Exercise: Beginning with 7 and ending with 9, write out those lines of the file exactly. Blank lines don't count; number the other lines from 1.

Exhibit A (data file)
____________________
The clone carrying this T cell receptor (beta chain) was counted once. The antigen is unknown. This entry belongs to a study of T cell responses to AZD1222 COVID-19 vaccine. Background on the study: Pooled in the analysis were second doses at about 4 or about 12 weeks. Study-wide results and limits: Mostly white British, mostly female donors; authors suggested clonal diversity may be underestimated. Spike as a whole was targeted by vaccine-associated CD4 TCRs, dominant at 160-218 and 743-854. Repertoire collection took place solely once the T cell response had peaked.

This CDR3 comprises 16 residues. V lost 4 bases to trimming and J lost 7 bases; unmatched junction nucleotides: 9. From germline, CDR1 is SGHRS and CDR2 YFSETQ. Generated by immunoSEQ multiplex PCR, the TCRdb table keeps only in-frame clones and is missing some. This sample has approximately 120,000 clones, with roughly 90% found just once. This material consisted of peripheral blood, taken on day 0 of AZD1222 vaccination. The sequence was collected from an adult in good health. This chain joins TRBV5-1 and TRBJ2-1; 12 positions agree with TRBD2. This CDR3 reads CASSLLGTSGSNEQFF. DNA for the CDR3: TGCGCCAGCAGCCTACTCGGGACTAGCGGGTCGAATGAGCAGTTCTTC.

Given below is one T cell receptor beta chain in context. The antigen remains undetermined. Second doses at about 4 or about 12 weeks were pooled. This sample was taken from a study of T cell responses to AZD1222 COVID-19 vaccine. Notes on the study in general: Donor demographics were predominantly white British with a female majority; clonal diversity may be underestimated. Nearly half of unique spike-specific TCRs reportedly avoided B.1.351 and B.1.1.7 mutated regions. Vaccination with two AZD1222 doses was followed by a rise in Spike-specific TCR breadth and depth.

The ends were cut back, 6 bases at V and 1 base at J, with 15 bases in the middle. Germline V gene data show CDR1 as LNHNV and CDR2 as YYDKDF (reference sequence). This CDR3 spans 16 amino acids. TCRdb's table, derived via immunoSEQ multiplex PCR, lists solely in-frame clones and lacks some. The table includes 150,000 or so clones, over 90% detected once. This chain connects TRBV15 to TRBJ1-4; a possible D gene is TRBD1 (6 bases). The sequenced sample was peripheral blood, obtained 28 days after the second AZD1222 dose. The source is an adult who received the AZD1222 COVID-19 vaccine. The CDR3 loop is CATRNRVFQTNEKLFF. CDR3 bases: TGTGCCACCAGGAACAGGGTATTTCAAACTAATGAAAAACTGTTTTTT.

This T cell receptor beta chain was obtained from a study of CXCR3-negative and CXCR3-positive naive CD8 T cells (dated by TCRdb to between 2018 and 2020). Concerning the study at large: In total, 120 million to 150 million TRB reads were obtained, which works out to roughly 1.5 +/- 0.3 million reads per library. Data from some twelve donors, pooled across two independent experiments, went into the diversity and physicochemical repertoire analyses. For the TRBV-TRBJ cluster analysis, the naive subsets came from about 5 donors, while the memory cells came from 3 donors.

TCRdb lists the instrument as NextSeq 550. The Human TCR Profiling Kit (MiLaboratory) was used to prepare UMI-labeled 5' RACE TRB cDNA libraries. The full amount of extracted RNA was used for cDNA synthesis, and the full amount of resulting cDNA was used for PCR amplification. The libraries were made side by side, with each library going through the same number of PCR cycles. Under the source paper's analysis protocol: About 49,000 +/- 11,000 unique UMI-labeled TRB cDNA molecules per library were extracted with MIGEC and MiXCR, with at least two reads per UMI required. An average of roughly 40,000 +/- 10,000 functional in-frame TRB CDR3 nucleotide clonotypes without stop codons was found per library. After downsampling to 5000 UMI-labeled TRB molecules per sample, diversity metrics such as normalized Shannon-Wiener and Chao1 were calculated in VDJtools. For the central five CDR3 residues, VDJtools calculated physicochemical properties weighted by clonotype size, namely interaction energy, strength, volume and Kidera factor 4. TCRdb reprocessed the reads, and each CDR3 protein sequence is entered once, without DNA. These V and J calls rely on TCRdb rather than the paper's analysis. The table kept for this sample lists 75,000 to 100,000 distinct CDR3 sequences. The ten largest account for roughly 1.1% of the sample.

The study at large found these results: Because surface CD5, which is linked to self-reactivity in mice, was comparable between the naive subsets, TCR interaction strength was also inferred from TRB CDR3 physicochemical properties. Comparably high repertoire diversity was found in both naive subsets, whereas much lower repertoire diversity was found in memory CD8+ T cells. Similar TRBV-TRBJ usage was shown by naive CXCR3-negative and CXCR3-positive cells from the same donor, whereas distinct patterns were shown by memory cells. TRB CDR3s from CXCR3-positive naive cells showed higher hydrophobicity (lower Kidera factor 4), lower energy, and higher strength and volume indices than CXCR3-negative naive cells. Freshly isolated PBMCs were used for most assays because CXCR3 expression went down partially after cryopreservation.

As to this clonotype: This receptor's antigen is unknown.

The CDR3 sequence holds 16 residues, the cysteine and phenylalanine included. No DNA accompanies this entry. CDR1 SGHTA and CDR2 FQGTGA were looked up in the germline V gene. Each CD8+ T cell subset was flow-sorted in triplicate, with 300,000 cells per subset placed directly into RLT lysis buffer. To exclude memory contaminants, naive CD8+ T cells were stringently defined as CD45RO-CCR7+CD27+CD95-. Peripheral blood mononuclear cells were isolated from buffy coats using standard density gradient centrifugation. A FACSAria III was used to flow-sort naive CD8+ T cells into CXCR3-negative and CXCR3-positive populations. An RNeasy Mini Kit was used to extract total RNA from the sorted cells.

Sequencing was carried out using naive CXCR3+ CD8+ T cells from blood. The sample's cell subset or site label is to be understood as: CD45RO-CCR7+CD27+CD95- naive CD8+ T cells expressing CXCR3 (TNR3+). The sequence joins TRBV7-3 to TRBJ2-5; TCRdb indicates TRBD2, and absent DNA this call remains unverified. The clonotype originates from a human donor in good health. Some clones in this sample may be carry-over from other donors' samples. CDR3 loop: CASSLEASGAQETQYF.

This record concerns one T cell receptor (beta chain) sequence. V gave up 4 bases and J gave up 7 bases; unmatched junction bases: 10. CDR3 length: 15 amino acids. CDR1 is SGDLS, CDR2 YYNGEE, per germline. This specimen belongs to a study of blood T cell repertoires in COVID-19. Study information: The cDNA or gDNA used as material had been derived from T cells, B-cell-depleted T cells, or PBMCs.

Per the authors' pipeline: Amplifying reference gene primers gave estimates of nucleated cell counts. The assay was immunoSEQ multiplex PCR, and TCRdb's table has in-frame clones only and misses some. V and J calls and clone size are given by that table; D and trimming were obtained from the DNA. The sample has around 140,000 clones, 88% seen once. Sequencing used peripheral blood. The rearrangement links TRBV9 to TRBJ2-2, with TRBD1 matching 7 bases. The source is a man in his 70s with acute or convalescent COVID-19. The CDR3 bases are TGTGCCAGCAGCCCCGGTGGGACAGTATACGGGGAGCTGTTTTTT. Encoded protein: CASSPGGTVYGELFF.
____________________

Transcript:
The study at large found these results: Because surface CD5, which is linked to self-reactivity in mice, was comparable between the naive subsets, TCR interaction strength was also inferred from TRB CDR3 physicochemical properties. Comparably high repertoire diversity was found in both naive subsets, whereas much lower repertoire diversity was found in memory CD8+ T cells. Similar TRBV-TRBJ usage was shown by naive CXCR3-negative and CXCR3-positive cells from the same donor, whereas distinct patterns were shown by memory cells. TRB CDR3s from CXCR3-positive naive cells showed higher hydrophobicity (lower Kidera factor 4), lower energy, and higher strength and volume indices than CXCR3-negative naive cells. Freshly isolated PBMCs were used for most assays because CXCR3 expression went down partially after cryopreservation.

As to this clonotype: This receptor's antigen is unknown.

The CDR3 sequence holds 16 residues, the cysteine and phenylalanine included. No DNA accompanies this entry. CDR1 SGHTA and CDR2 FQGTGA were looked up in the germline V gene. Each CD8+ T cell subset was flow-sorted in triplicate, with 300,000 cells per subset placed directly into RLT lysis buffer. To exclude memory contaminants, naive CD8+ T cells were stringently defined as CD45RO-CCR7+CD27+CD95-. Peripheral blood mononuclear cells were isolated from buffy coats using standard density gradient centrifugation. A FACSAria III was used to flow-sort naive CD8+ T cells into CXCR3-negative and CXCR3-positive populations. An RNeasy Mini Kit was used to extract total RNA from the sorted cells.